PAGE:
WASHINGTON (MarketWatch) – Demand for U.S.-made durable goods rose a seasonally adjusted 0.5% to $178.1 billion in February, the third straight increase in a key forward-looking indicator, according to Commerce Department data released Wednesday. New orders for machinery and civilian aircraft were strong in February, while new orders for autos, defense goods and electronics declined. The 0.5% increase in durable goods orders was weaker than the 1.7% gain expected by economists surveyed by MarketWatch. However, January’s orders were revised higher, from a 2.6% gain to 3.9%. December’s orders were also revised higher.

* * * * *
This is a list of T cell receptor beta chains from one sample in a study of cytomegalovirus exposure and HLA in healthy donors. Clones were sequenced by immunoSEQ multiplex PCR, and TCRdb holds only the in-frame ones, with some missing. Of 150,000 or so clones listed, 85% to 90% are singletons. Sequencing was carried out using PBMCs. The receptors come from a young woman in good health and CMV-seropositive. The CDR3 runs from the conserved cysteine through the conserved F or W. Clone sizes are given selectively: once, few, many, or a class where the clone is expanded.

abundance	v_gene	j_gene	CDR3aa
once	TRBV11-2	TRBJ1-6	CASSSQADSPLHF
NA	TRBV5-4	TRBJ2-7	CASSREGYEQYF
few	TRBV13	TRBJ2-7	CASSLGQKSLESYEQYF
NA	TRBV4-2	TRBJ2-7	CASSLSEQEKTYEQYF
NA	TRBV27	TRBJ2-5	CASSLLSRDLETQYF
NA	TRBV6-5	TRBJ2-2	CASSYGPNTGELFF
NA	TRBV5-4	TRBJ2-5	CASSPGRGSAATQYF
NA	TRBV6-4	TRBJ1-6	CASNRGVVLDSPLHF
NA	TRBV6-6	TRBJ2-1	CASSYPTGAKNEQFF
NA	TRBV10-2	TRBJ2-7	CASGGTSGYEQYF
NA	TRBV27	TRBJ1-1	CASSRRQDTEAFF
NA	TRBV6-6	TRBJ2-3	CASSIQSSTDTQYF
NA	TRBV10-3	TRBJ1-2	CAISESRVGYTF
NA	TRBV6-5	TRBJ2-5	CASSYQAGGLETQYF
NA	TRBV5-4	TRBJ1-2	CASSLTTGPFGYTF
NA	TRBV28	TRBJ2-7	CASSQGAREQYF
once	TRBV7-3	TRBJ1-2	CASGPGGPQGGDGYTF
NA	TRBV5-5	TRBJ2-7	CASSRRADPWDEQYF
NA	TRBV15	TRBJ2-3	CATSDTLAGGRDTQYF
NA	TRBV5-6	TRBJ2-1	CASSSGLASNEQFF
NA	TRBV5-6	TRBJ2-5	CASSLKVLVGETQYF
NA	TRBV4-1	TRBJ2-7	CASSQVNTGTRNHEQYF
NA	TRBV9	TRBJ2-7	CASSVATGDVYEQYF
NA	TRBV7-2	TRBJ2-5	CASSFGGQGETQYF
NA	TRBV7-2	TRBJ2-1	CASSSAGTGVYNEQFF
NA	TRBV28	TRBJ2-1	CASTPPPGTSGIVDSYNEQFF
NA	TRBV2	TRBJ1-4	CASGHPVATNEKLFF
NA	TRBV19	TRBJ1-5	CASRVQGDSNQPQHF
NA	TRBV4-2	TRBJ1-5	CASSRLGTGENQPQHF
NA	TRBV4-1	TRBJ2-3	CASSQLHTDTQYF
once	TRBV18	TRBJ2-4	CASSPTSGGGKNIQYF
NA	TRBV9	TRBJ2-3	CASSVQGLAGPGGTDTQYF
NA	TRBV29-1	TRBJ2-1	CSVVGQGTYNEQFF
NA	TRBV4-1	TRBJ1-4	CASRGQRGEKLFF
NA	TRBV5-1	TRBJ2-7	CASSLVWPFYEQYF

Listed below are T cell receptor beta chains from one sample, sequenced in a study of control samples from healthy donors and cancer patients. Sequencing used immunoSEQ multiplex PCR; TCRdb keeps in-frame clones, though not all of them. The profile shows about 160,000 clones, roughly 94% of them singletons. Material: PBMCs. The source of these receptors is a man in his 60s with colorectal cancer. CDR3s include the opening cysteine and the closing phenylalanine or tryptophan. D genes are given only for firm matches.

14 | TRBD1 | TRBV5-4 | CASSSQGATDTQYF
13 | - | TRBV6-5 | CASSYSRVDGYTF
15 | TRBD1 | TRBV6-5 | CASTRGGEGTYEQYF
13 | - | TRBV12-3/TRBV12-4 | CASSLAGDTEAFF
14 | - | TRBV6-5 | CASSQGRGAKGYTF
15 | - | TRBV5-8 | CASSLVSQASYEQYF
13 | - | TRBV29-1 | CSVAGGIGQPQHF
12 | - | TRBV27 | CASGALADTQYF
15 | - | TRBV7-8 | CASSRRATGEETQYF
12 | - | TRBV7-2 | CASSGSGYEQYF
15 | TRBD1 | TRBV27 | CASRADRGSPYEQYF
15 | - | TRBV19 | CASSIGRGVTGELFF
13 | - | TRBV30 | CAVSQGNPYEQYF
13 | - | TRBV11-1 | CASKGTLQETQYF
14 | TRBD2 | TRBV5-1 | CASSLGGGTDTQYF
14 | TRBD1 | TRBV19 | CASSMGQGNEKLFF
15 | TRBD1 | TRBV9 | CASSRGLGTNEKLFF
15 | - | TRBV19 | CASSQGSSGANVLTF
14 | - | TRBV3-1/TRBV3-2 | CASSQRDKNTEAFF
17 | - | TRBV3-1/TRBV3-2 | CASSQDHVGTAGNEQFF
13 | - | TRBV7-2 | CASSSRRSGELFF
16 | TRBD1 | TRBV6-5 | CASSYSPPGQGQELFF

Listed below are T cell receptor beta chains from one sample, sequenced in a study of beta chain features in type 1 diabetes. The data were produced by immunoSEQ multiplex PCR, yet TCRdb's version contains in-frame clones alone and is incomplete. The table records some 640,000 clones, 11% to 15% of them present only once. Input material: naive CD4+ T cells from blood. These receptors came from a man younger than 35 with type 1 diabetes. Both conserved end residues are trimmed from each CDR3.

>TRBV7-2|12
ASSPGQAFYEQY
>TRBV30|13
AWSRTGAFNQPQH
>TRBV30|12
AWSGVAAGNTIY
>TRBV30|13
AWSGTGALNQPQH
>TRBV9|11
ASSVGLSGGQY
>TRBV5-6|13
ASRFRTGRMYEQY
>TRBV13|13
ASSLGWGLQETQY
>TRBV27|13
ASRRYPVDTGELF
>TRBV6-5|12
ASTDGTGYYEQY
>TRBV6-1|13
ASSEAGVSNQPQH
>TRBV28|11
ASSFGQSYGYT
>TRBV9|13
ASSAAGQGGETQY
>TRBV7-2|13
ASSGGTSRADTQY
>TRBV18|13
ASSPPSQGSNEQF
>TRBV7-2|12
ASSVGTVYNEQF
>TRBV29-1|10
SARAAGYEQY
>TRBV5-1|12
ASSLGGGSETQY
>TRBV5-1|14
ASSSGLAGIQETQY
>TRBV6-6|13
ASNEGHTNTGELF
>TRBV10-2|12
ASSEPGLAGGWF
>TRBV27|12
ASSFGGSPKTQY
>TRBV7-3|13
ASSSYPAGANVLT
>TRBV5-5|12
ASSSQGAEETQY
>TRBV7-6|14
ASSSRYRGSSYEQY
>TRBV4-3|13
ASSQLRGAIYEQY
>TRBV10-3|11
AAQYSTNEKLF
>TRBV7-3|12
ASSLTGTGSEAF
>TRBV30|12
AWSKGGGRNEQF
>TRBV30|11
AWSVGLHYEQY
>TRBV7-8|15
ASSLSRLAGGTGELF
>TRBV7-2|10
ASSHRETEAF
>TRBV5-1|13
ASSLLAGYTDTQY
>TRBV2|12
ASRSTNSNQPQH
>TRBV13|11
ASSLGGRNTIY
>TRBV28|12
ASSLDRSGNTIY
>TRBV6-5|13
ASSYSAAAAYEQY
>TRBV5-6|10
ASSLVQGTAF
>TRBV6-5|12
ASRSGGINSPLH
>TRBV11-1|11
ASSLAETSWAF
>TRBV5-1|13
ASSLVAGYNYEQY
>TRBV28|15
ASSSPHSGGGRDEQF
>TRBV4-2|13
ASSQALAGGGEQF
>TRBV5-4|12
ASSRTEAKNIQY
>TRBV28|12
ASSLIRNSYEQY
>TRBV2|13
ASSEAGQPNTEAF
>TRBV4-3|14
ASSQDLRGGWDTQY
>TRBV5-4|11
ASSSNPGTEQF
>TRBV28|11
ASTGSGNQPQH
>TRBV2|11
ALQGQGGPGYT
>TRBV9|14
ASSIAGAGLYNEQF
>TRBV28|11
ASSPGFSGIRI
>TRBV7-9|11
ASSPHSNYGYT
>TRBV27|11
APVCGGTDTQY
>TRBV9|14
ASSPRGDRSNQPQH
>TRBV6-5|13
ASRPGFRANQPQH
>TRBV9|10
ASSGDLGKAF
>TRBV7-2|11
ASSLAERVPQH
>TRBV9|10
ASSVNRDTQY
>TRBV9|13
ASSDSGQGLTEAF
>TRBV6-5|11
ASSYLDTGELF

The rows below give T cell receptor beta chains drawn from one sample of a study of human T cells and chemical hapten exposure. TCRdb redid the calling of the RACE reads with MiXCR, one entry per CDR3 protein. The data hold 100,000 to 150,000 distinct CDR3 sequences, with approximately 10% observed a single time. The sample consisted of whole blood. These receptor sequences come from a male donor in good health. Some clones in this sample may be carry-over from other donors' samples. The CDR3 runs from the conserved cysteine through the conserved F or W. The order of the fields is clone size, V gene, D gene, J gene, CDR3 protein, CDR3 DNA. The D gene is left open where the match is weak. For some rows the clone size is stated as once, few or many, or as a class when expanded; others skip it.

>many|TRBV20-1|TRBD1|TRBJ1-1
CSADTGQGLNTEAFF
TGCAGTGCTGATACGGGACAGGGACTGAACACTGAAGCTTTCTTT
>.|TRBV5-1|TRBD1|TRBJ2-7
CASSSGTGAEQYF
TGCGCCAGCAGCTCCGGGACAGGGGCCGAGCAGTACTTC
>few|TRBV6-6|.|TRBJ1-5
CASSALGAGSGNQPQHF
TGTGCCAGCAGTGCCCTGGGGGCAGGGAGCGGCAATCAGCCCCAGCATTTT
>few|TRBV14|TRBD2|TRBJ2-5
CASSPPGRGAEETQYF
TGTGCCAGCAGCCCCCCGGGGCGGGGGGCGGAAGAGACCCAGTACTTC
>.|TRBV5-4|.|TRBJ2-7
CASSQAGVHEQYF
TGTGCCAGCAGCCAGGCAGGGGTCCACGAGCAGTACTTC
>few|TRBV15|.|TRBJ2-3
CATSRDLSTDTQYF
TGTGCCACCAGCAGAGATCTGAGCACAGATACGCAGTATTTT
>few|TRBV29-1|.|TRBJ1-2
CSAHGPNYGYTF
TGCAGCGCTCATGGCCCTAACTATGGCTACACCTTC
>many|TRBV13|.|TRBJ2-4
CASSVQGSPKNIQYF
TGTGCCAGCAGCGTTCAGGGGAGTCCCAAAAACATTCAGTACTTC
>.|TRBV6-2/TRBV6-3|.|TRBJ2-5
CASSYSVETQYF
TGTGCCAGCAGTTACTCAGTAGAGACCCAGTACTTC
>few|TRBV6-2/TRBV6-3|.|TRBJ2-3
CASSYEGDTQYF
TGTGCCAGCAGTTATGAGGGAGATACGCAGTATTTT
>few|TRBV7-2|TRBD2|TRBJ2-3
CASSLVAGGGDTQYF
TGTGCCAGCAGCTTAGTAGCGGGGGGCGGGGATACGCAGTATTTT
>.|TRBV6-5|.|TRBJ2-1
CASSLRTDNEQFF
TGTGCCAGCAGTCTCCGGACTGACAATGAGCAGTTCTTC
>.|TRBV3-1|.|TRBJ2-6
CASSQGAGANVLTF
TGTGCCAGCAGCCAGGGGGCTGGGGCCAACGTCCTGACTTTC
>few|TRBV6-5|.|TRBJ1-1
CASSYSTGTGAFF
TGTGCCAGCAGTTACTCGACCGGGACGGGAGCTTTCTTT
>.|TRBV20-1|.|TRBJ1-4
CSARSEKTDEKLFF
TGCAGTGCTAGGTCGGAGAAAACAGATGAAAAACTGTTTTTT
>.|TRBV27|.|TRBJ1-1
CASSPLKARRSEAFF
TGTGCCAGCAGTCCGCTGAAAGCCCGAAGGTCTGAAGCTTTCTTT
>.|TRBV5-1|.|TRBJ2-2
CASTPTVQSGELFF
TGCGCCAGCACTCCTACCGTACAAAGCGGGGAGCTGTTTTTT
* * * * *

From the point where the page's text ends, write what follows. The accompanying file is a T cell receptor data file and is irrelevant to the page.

Analysis from Dr. Mark J. Perry, Professor of Economics and Finance at University of Michigan, Flint:
MP: New orders for durable manufactured goods in February reached the highest level ($178.1 billion) since November 2008 (see top chart above). The 12-month percentage change in February of 10.9% followed an 11.9% increase in January, which was the highest annual increase in new orders for durable goods and equipment from U.S. manufacturers since September 2006, more than three years ago (see bottom chart). The last time there were two consecutive double-digit monthly increases in durable goods orders was four years ago in the spring of 2006.
Add this to the growing list of V-shaped signs of economic recovery, especially in the U.S. manufacturing sector.
Reblog from Carpe diem